Meanwhile, Isaac came along in pursuit and soon offered a choice of a fourth M—marriage. He was headed for medical school in a few months, and he did not want to go without Becky. He later told us that he had his own three Ms that he hoped she would choose—marriage, medical school, and eventually motherhood. “If she did not,” he said, “I knew I would be the fourth M—miserable.”
Becky was a woman of the 21st century. The world and its many glamorous opportunities were available to her, and it was hard for her to set aside some of her dreams. What finally won her over were Isaac’s intrinsic goodness and his kindness to her. He did the romantic things too, like sending beautiful bouquets of flowers, taking her on nice dates, and so on.
But those things would not have won her over on their own. What was most winning to her was how he continually put her feelings and her needs above his own. He did little thoughtful things, the kind that one friend would do for another. For example, when he learned that her watch was too big for her wrist, he removed a couple of links from it and made it perfect for her. Another time she found her car spotless and sparkling inside and out because he had washed it, a deed unsolicited by her. Another time she found a little list he had made of ways to improve himself; many of his goals were service oriented. These kindnesses promised an enduring friendship; they expressed qualities of character that would last even when physical beauties eventually faded.
Becky realized that he had the qualities that would endure through good and bad times, the very qualities she would seek out in a good friend. So she did marry Isaac. And now she reflects that she was right about his great strengths being a wonderful asset to their relationship. She feels she is married to her best friend. And this is what marriage should be.
Friendship, then, should form the foundation of romantic love—the love that leads to courtship and marriage. Likewise, both friendship and romantic love can become what God intends them to be only when they are founded on charity, “the pure love of Christ” (Moro. 7:47). As we learn in Moroni and 1 Corinthians, charity is patient, long-suffering, kind, free from envy, and unselfish. Charity leads couples to rejoice in truth, to believe, to hope, and to endure. Couples whose love is based on charity want the best for each other. Their love is infused with the pure love of Christ. These are the qualities we should seek for in courtship and marriage. (See 1 Cor. 13:4–7; Moro. 7:45.)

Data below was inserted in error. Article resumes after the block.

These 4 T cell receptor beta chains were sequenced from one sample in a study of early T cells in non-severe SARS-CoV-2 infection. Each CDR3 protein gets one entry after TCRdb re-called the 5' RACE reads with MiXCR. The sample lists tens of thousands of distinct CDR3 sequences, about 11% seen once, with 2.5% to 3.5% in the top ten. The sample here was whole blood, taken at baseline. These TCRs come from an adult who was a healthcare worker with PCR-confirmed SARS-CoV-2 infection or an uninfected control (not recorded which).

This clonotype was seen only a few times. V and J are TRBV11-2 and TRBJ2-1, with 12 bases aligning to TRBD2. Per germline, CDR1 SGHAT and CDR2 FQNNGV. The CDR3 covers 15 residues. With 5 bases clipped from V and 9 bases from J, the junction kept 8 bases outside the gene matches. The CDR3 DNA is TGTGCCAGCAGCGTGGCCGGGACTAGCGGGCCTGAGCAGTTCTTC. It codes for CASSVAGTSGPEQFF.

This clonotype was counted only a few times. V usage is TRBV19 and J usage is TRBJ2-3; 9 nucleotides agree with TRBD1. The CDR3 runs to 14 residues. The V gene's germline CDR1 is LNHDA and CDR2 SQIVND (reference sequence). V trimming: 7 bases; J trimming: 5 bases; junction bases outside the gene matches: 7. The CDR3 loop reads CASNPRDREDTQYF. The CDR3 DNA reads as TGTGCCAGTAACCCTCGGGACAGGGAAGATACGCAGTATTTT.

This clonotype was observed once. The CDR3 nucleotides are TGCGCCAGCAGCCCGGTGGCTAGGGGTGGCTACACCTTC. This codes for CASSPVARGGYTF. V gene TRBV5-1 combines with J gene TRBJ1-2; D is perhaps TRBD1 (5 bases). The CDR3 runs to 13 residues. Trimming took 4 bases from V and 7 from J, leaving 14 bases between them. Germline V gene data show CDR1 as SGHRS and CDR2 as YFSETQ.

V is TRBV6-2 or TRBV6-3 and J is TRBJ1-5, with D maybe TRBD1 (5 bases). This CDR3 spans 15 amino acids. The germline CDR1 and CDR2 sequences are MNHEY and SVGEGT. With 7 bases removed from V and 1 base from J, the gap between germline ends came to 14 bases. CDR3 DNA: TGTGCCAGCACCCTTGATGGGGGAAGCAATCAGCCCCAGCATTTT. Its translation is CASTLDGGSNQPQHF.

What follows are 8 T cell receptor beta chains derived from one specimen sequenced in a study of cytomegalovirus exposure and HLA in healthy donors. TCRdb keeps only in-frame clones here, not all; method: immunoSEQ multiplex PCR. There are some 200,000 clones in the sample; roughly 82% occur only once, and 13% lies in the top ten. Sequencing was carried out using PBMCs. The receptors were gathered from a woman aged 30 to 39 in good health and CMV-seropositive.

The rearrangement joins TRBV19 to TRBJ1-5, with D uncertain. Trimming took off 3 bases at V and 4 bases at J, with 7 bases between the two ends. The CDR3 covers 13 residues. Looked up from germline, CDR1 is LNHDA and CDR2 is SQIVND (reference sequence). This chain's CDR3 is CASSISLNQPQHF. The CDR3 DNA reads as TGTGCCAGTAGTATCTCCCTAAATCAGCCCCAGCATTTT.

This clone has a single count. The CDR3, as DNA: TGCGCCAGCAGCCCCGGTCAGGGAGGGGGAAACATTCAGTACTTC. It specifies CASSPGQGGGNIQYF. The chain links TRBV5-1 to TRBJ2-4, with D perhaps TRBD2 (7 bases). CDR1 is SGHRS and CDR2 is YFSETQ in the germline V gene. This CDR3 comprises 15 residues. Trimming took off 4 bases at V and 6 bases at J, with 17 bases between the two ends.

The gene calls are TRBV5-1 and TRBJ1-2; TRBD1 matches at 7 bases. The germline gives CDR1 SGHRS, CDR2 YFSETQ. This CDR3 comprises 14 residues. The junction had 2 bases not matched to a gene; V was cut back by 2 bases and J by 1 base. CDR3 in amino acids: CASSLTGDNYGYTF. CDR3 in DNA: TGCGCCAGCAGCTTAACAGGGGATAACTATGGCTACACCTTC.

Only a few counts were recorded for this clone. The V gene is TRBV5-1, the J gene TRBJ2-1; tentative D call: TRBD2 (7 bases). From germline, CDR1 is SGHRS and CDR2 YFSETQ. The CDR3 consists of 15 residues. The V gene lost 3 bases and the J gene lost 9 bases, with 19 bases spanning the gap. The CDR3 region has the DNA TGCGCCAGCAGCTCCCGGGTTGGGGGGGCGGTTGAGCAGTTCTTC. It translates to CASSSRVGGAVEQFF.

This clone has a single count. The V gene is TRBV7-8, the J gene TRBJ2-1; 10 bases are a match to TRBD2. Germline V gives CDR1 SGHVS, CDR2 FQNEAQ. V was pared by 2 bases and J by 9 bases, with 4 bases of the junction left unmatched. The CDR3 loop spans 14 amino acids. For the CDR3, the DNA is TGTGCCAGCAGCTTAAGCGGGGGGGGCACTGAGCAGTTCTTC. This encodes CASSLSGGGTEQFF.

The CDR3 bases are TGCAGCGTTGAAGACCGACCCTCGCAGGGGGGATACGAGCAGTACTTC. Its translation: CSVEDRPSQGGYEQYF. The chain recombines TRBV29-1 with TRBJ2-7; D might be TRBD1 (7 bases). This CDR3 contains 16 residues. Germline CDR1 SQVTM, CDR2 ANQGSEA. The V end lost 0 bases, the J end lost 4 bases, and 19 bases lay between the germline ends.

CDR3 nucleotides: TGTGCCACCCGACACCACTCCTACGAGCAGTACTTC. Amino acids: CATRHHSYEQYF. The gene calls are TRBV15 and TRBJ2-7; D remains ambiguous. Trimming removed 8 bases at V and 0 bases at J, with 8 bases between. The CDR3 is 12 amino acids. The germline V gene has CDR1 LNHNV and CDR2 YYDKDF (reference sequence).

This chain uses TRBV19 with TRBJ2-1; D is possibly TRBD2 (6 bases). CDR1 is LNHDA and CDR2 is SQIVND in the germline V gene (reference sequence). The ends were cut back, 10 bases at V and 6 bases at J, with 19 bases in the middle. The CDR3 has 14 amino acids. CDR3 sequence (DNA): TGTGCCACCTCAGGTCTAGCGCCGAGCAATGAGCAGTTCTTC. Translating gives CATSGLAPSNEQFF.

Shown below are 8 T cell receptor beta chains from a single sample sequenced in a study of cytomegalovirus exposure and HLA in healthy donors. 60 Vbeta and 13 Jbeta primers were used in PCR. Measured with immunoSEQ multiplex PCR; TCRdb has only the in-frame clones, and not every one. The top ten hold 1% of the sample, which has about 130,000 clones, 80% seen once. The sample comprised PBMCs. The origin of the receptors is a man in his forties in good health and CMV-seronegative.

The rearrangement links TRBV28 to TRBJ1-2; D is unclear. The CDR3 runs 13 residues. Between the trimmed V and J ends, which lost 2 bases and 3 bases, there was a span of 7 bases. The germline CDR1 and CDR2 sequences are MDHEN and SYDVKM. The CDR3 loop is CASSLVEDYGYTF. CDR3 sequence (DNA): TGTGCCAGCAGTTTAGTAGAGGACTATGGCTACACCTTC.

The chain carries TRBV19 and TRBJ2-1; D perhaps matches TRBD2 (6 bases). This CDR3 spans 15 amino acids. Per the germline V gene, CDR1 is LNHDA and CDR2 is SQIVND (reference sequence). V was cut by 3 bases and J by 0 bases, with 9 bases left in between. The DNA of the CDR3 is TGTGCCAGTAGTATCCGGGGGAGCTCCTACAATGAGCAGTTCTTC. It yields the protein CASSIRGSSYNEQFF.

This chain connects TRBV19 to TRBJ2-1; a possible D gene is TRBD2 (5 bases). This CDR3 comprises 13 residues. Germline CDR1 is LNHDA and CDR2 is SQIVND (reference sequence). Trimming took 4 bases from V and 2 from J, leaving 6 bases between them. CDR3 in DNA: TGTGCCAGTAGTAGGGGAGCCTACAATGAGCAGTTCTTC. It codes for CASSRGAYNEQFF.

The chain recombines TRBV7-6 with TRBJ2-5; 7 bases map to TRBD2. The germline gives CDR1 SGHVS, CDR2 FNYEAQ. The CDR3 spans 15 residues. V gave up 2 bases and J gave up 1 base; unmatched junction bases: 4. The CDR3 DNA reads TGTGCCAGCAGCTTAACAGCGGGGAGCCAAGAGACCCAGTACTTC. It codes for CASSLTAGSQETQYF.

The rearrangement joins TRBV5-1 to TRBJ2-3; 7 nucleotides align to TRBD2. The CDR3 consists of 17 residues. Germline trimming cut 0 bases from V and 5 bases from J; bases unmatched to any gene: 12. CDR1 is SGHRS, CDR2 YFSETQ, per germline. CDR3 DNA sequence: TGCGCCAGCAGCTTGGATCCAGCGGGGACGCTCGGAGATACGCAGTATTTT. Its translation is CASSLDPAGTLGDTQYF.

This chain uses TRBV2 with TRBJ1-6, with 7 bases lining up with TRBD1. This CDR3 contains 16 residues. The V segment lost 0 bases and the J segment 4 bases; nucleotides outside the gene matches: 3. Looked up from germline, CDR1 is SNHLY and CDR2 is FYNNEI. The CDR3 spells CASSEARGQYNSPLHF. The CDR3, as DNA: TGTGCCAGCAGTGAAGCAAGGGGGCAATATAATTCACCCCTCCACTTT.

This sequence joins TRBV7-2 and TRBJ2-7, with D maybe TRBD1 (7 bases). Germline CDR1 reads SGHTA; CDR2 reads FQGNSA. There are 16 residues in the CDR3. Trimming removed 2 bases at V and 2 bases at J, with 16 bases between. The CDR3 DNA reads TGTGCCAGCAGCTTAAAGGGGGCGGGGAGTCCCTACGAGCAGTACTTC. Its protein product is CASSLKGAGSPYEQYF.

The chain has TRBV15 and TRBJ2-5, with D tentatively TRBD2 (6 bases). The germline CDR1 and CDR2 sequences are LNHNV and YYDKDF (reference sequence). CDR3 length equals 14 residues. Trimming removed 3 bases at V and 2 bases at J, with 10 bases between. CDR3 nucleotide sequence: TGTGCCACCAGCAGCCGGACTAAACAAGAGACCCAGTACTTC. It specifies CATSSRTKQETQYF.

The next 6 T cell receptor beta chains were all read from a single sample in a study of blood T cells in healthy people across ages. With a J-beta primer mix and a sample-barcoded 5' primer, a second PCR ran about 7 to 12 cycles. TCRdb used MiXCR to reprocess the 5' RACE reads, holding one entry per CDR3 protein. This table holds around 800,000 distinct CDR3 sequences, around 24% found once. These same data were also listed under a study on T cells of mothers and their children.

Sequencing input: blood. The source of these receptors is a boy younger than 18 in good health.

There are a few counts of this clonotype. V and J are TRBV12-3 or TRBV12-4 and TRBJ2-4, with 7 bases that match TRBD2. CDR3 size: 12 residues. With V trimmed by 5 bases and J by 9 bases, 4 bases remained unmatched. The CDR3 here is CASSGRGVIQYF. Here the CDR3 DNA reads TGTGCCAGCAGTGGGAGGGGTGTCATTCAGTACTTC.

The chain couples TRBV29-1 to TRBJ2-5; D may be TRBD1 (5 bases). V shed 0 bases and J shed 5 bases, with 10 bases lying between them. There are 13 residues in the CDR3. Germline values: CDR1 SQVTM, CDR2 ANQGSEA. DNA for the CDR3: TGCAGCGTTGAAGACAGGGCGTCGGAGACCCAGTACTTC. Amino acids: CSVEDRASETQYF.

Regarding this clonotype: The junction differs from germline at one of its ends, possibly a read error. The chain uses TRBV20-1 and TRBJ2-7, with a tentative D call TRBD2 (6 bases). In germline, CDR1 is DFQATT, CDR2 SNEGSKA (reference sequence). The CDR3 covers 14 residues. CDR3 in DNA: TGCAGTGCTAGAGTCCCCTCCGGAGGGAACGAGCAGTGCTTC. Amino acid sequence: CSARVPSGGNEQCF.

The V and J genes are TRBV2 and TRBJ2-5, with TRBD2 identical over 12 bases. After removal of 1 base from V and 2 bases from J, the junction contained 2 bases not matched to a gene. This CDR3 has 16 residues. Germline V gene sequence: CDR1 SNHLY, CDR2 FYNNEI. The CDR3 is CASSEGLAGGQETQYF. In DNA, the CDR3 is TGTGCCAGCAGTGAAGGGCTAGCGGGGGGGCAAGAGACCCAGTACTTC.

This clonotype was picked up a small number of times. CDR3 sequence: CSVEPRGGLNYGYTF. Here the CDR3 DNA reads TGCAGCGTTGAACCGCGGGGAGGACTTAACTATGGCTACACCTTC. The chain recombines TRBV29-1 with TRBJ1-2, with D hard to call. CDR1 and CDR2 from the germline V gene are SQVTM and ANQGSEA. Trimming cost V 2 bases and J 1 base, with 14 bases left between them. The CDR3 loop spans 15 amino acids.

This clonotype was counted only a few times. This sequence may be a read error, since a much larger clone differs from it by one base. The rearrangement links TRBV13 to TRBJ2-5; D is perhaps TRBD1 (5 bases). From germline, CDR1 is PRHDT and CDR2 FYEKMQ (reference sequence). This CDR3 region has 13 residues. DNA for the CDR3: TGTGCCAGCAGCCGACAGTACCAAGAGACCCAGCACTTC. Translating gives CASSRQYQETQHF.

One of the ways to develop a strong, loving relationship is with sound communication. Communication is the way a good relationship begins and also endures. My unmarried children ask me constantly how it is that anyone ever gets together. It seems like such a mysterious puzzle. I know that everyone’s falling-in-love story is different. But there seems to be at least one commonality among most stories. This is a spontaneity in conversation. So many couples say things like, “We just talked and talked; I lost track of time when we were talking; it was so comfortable to talk; we share the same sense of humor; we loved talking about our similar interests and values.”
It was like that on my first date with my husband. All evening we were surrounded by people, but I felt like it was just the two of us. John and I talked to each other nonstop.
I’ve heard it said that “love is a long conversation.” I believe it. In fact I often joke with our children that if I ever run out of things to say to Dad, then the marriage will be over. I’m pretty safe saying that, because we love to talk to one another about everything.
This communication that is so fun in a friendship is also essential as you really get to know someone’s deeper self. A relationship may never develop into a courtship because it can’t get beyond inch-deep generalities.
We sometimes look for happiness in exotic places and for romance in mystique, money, or charm. We sometimes look just for looks. Instead, we need to look for friends who embody Christlike character. As you date, seek friendships that have enduring strength and that can provide a firm foundation for a marriage. After you have established a solid, virtuous base in your relationship, there is a place for physical intimacy—in marriage.